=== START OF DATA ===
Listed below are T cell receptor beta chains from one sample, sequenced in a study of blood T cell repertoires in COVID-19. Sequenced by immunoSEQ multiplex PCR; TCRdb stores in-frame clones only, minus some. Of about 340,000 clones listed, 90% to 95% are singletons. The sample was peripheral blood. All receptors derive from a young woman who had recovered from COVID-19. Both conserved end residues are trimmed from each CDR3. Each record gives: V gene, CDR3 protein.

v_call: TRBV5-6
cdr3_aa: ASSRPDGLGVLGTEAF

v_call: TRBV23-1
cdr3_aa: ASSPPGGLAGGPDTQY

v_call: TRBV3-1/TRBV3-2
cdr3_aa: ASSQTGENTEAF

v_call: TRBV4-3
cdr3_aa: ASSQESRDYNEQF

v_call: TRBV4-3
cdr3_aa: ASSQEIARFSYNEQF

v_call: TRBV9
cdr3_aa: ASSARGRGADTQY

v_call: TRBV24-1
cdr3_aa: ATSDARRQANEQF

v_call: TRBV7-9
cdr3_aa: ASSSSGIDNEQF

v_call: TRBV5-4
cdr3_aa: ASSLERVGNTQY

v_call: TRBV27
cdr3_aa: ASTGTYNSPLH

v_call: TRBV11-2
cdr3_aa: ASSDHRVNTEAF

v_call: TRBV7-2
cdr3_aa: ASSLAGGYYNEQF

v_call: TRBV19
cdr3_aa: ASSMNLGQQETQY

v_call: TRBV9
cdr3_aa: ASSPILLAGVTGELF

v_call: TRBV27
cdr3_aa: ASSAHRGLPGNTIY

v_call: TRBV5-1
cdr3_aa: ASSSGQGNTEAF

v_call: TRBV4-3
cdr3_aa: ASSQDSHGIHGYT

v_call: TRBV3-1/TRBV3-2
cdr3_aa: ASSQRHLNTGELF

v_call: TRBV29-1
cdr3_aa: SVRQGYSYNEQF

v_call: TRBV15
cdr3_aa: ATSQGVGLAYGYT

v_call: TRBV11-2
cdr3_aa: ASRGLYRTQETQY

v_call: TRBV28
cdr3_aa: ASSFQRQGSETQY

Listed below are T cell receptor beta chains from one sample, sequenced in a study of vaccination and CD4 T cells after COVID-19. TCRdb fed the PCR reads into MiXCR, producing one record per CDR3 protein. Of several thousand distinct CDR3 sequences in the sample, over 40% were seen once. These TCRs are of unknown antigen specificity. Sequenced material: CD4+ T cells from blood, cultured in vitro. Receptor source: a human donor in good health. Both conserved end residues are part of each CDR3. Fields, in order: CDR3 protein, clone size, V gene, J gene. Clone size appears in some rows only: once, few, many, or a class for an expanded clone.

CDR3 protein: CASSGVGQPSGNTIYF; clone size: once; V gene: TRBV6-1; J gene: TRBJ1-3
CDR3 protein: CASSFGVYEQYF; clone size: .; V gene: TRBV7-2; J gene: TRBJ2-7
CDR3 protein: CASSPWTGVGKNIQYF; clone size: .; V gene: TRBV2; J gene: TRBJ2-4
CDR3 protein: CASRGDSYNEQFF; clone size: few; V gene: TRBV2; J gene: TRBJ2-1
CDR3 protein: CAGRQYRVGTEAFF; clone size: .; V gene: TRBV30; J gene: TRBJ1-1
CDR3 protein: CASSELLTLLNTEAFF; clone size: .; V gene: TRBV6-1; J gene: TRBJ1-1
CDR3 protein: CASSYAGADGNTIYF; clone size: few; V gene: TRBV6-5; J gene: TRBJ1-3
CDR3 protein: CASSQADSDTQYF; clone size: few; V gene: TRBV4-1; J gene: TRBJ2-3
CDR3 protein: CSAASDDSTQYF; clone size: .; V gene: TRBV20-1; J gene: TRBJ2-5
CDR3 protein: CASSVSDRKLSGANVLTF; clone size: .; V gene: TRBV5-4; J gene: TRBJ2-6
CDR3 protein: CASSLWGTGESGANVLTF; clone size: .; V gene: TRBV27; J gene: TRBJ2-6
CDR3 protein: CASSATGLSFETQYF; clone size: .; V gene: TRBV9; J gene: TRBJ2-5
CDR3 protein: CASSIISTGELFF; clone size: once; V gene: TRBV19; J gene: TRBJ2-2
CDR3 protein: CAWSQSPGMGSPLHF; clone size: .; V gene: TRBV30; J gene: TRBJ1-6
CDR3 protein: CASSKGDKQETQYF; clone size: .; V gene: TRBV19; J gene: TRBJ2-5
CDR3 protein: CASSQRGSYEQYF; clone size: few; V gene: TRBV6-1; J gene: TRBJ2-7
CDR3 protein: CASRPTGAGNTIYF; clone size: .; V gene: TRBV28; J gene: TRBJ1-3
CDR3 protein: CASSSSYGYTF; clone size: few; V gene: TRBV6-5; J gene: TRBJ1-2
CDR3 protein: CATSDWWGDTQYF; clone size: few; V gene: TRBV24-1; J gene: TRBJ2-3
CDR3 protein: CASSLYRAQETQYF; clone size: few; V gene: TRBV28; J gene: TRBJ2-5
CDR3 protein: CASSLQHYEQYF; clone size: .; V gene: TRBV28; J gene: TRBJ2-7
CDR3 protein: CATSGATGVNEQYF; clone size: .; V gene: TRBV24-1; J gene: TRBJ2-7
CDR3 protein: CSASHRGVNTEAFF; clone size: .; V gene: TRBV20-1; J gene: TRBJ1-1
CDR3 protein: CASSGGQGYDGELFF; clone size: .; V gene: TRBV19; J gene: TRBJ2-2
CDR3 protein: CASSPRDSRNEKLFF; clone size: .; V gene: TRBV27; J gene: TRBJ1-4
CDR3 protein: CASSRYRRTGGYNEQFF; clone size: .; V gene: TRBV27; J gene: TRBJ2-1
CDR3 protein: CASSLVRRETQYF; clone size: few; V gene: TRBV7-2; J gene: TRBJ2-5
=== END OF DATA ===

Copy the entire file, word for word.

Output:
Listed below are T cell receptor beta chains from one sample, sequenced in a study of blood T cell repertoires in COVID-19. Sequenced by immunoSEQ multiplex PCR; TCRdb stores in-frame clones only, minus some. Of about 340,000 clones listed, 90% to 95% are singletons. The sample was peripheral blood. All receptors derive from a young woman who had recovered from COVID-19. Both conserved end residues are trimmed from each CDR3. Each record gives: V gene, CDR3 protein.

v_call: TRBV5-6
cdr3_aa: ASSRPDGLGVLGTEAF

v_call: TRBV23-1
cdr3_aa: ASSPPGGLAGGPDTQY

v_call: TRBV3-1/TRBV3-2
cdr3_aa: ASSQTGENTEAF

v_call: TRBV4-3
cdr3_aa: ASSQESRDYNEQF

v_call: TRBV4-3
cdr3_aa: ASSQEIARFSYNEQF

v_call: TRBV9
cdr3_aa: ASSARGRGADTQY

v_call: TRBV24-1
cdr3_aa: ATSDARRQANEQF

v_call: TRBV7-9
cdr3_aa: ASSSSGIDNEQF

v_call: TRBV5-4
cdr3_aa: ASSLERVGNTQY

v_call: TRBV27
cdr3_aa: ASTGTYNSPLH

v_call: TRBV11-2
cdr3_aa: ASSDHRVNTEAF

v_call: TRBV7-2
cdr3_aa: ASSLAGGYYNEQF

v_call: TRBV19
cdr3_aa: ASSMNLGQQETQY

v_call: TRBV9
cdr3_aa: ASSPILLAGVTGELF

v_call: TRBV27
cdr3_aa: ASSAHRGLPGNTIY

v_call: TRBV5-1
cdr3_aa: ASSSGQGNTEAF

v_call: TRBV4-3
cdr3_aa: ASSQDSHGIHGYT

v_call: TRBV3-1/TRBV3-2
cdr3_aa: ASSQRHLNTGELF

v_call: TRBV29-1
cdr3_aa: SVRQGYSYNEQF

v_call: TRBV15
cdr3_aa: ATSQGVGLAYGYT

v_call: TRBV11-2
cdr3_aa: ASRGLYRTQETQY

v_call: TRBV28
cdr3_aa: ASSFQRQGSETQY

Listed below are T cell receptor beta chains from one sample, sequenced in a study of vaccination and CD4 T cells after COVID-19. TCRdb fed the PCR reads into MiXCR, producing one record per CDR3 protein. Of several thousand distinct CDR3 sequences in the sample, over 40% were seen once. These TCRs are of unknown antigen specificity. Sequenced material: CD4+ T cells from blood, cultured in vitro. Receptor source: a human donor in good health. Both conserved end residues are part of each CDR3. Fields, in order: CDR3 protein, clone size, V gene, J gene. Clone size appears in some rows only: once, few, many, or a class for an expanded clone.

CDR3 protein: CASSGVGQPSGNTIYF; clone size: once; V gene: TRBV6-1; J gene: TRBJ1-3
CDR3 protein: CASSFGVYEQYF; clone size: .; V gene: TRBV7-2; J gene: TRBJ2-7
CDR3 protein: CASSPWTGVGKNIQYF; clone size: .; V gene: TRBV2; J gene: TRBJ2-4
CDR3 protein: CASRGDSYNEQFF; clone size: few; V gene: TRBV2; J gene: TRBJ2-1
CDR3 protein: CAGRQYRVGTEAFF; clone size: .; V gene: TRBV30; J gene: TRBJ1-1
CDR3 protein: CASSELLTLLNTEAFF; clone size: .; V gene: TRBV6-1; J gene: TRBJ1-1
CDR3 protein: CASSYAGADGNTIYF; clone size: few; V gene: TRBV6-5; J gene: TRBJ1-3
CDR3 protein: CASSQADSDTQYF; clone size: few; V gene: TRBV4-1; J gene: TRBJ2-3
CDR3 protein: CSAASDDSTQYF; clone size: .; V gene: TRBV20-1; J gene: TRBJ2-5
CDR3 protein: CASSVSDRKLSGANVLTF; clone size: .; V gene: TRBV5-4; J gene: TRBJ2-6
CDR3 protein: CASSLWGTGESGANVLTF; clone size: .; V gene: TRBV27; J gene: TRBJ2-6
CDR3 protein: CASSATGLSFETQYF; clone size: .; V gene: TRBV9; J gene: TRBJ2-5
CDR3 protein: CASSIISTGELFF; clone size: once; V gene: TRBV19; J gene: TRBJ2-2
CDR3 protein: CAWSQSPGMGSPLHF; clone size: .; V gene: TRBV30; J gene: TRBJ1-6
CDR3 protein: CASSKGDKQETQYF; clone size: .; V gene: TRBV19; J gene: TRBJ2-5
CDR3 protein: CASSQRGSYEQYF; clone size: few; V gene: TRBV6-1; J gene: TRBJ2-7
CDR3 protein: CASRPTGAGNTIYF; clone size: .; V gene: TRBV28; J gene: TRBJ1-3
CDR3 protein: CASSSSYGYTF; clone size: few; V gene: TRBV6-5; J gene: TRBJ1-2
CDR3 protein: CATSDWWGDTQYF; clone size: few; V gene: TRBV24-1; J gene: TRBJ2-3
CDR3 protein: CASSLYRAQETQYF; clone size: few; V gene: TRBV28; J gene: TRBJ2-5
CDR3 protein: CASSLQHYEQYF; clone size: .; V gene: TRBV28; J gene: TRBJ2-7
CDR3 protein: CATSGATGVNEQYF; clone size: .; V gene: TRBV24-1; J gene: TRBJ2-7
CDR3 protein: CSASHRGVNTEAFF; clone size: .; V gene: TRBV20-1; J gene: TRBJ1-1
CDR3 protein: CASSGGQGYDGELFF; clone size: .; V gene: TRBV19; J gene: TRBJ2-2
CDR3 protein: CASSPRDSRNEKLFF; clone size: .; V gene: TRBV27; J gene: TRBJ1-4
CDR3 protein: CASSRYRRTGGYNEQFF; clone size: .; V gene: TRBV27; J gene: TRBJ2-1
CDR3 protein: CASSLVRRETQYF; clone size: few; V gene: TRBV7-2; J gene: TRBJ2-5